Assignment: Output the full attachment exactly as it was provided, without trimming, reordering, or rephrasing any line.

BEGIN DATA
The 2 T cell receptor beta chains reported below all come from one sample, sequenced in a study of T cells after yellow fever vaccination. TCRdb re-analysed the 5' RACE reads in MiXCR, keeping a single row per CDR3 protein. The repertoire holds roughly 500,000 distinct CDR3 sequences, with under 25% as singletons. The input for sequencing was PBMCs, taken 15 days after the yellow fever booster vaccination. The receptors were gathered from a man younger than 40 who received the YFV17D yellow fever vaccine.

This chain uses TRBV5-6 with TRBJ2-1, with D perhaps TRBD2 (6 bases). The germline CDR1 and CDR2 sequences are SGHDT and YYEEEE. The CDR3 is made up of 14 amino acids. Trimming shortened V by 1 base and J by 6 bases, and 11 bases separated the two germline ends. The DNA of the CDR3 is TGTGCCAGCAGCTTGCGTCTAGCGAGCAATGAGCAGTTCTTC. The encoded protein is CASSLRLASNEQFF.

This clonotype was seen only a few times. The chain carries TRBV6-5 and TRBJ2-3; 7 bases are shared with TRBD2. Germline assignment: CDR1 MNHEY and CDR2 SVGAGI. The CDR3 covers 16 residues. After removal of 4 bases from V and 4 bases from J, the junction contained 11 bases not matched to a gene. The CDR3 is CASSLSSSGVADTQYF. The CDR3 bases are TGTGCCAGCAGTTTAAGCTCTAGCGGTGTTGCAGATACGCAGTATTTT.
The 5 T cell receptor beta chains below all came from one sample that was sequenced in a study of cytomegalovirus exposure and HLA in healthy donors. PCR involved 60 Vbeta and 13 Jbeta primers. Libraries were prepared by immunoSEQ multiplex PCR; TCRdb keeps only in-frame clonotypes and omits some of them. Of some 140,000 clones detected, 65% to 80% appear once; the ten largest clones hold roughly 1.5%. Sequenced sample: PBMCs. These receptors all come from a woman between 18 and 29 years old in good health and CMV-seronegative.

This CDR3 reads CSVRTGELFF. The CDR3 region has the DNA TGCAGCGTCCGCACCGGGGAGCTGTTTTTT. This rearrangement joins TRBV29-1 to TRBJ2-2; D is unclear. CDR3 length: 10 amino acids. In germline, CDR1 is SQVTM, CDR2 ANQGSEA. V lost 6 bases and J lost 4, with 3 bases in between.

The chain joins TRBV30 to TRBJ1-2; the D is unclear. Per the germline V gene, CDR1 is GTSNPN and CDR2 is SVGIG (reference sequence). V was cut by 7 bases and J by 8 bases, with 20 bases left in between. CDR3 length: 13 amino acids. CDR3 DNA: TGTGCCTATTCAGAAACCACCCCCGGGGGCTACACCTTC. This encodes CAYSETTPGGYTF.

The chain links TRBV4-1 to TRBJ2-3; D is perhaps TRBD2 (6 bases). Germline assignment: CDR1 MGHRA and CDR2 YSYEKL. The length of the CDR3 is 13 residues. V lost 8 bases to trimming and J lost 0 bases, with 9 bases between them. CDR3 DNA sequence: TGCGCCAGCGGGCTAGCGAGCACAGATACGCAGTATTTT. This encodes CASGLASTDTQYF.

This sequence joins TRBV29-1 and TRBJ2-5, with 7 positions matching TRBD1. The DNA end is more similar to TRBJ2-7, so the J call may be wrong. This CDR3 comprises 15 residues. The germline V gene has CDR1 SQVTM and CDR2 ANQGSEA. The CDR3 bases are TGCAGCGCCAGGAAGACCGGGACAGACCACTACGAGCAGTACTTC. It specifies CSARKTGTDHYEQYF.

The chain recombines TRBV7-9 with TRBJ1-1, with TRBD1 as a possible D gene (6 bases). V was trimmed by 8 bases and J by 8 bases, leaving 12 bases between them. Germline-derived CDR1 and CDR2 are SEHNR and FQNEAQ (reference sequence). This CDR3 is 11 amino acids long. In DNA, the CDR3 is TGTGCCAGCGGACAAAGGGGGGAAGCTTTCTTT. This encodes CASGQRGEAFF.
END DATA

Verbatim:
The 2 T cell receptor beta chains reported below all come from one sample, sequenced in a study of T cells after yellow fever vaccination. TCRdb re-analysed the 5' RACE reads in MiXCR, keeping a single row per CDR3 protein. The repertoire holds roughly 500,000 distinct CDR3 sequences, with under 25% as singletons. The input for sequencing was PBMCs, taken 15 days after the yellow fever booster vaccination. The receptors were gathered from a man younger than 40 who received the YFV17D yellow fever vaccine.

This chain uses TRBV5-6 with TRBJ2-1, with D perhaps TRBD2 (6 bases). The germline CDR1 and CDR2 sequences are SGHDT and YYEEEE. The CDR3 is made up of 14 amino acids. Trimming shortened V by 1 base and J by 6 bases, and 11 bases separated the two germline ends. The DNA of the CDR3 is TGTGCCAGCAGCTTGCGTCTAGCGAGCAATGAGCAGTTCTTC. The encoded protein is CASSLRLASNEQFF.

This clonotype was seen only a few times. The chain carries TRBV6-5 and TRBJ2-3; 7 bases are shared with TRBD2. Germline assignment: CDR1 MNHEY and CDR2 SVGAGI. The CDR3 covers 16 residues. After removal of 4 bases from V and 4 bases from J, the junction contained 11 bases not matched to a gene. The CDR3 is CASSLSSSGVADTQYF. The CDR3 bases are TGTGCCAGCAGTTTAAGCTCTAGCGGTGTTGCAGATACGCAGTATTTT.
The 5 T cell receptor beta chains below all came from one sample that was sequenced in a study of cytomegalovirus exposure and HLA in healthy donors. PCR involved 60 Vbeta and 13 Jbeta primers. Libraries were prepared by immunoSEQ multiplex PCR; TCRdb keeps only in-frame clonotypes and omits some of them. Of some 140,000 clones detected, 65% to 80% appear once; the ten largest clones hold roughly 1.5%. Sequenced sample: PBMCs. These receptors all come from a woman between 18 and 29 years old in good health and CMV-seronegative.

This CDR3 reads CSVRTGELFF. The CDR3 region has the DNA TGCAGCGTCCGCACCGGGGAGCTGTTTTTT. This rearrangement joins TRBV29-1 to TRBJ2-2; D is unclear. CDR3 length: 10 amino acids. In germline, CDR1 is SQVTM, CDR2 ANQGSEA. V lost 6 bases and J lost 4, with 3 bases in between.

The chain joins TRBV30 to TRBJ1-2; the D is unclear. Per the germline V gene, CDR1 is GTSNPN and CDR2 is SVGIG (reference sequence). V was cut by 7 bases and J by 8 bases, with 20 bases left in between. CDR3 length: 13 amino acids. CDR3 DNA: TGTGCCTATTCAGAAACCACCCCCGGGGGCTACACCTTC. This encodes CAYSETTPGGYTF.

The chain links TRBV4-1 to TRBJ2-3; D is perhaps TRBD2 (6 bases). Germline assignment: CDR1 MGHRA and CDR2 YSYEKL. The length of the CDR3 is 13 residues. V lost 8 bases to trimming and J lost 0 bases, with 9 bases between them. CDR3 DNA sequence: TGCGCCAGCGGGCTAGCGAGCACAGATACGCAGTATTTT. This encodes CASGLASTDTQYF.

This sequence joins TRBV29-1 and TRBJ2-5, with 7 positions matching TRBD1. The DNA end is more similar to TRBJ2-7, so the J call may be wrong. This CDR3 comprises 15 residues. The germline V gene has CDR1 SQVTM and CDR2 ANQGSEA. The CDR3 bases are TGCAGCGCCAGGAAGACCGGGACAGACCACTACGAGCAGTACTTC. It specifies CSARKTGTDHYEQYF.

The chain recombines TRBV7-9 with TRBJ1-1, with TRBD1 as a possible D gene (6 bases). V was trimmed by 8 bases and J by 8 bases, leaving 12 bases between them. Germline-derived CDR1 and CDR2 are SEHNR and FQNEAQ (reference sequence). This CDR3 is 11 amino acids long. In DNA, the CDR3 is TGTGCCAGCGGACAAAGGGGGGAAGCTTTCTTT. This encodes CASGQRGEAFF.